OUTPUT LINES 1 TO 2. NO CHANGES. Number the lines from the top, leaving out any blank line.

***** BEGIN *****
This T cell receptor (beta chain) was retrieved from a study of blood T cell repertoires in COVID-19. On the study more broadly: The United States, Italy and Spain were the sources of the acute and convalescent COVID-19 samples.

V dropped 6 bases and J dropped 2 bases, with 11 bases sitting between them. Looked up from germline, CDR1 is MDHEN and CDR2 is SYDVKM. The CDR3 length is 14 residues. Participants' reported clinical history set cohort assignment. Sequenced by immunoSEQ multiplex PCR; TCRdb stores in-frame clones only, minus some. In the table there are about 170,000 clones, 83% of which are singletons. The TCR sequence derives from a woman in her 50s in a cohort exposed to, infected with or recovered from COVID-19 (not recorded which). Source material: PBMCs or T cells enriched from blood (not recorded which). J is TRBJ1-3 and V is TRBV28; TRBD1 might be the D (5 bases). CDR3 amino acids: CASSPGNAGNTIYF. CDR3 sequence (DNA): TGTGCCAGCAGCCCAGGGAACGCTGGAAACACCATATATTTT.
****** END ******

This T cell receptor (beta chain) was retrieved from a study of blood T cell repertoires in COVID-19. On the study more broadly: The United States, Italy and Spain were the sources of the acute and convalescent COVID-19 samples.

V dropped 6 bases and J dropped 2 bases, with 11 bases sitting between them. Looked up from germline, CDR1 is MDHEN and CDR2 is SYDVKM. The CDR3 length is 14 residues. Participants' reported clinical history set cohort assignment. Sequenced by immunoSEQ multiplex PCR; TCRdb stores in-frame clones only, minus some. In the table there are about 170,000 clones, 83% of which are singletons. The TCR sequence derives from a woman in her 50s in a cohort exposed to, infected with or recovered from COVID-19 (not recorded which). Source material: PBMCs or T cells enriched from blood (not recorded which). J is TRBJ1-3 and V is TRBV28; TRBD1 might be the D (5 bases). CDR3 amino acids: CASSPGNAGNTIYF. CDR3 sequence (DNA): TGTGCCAGCAGCCCAGGGAACGCTGGAAACACCATATATTTT.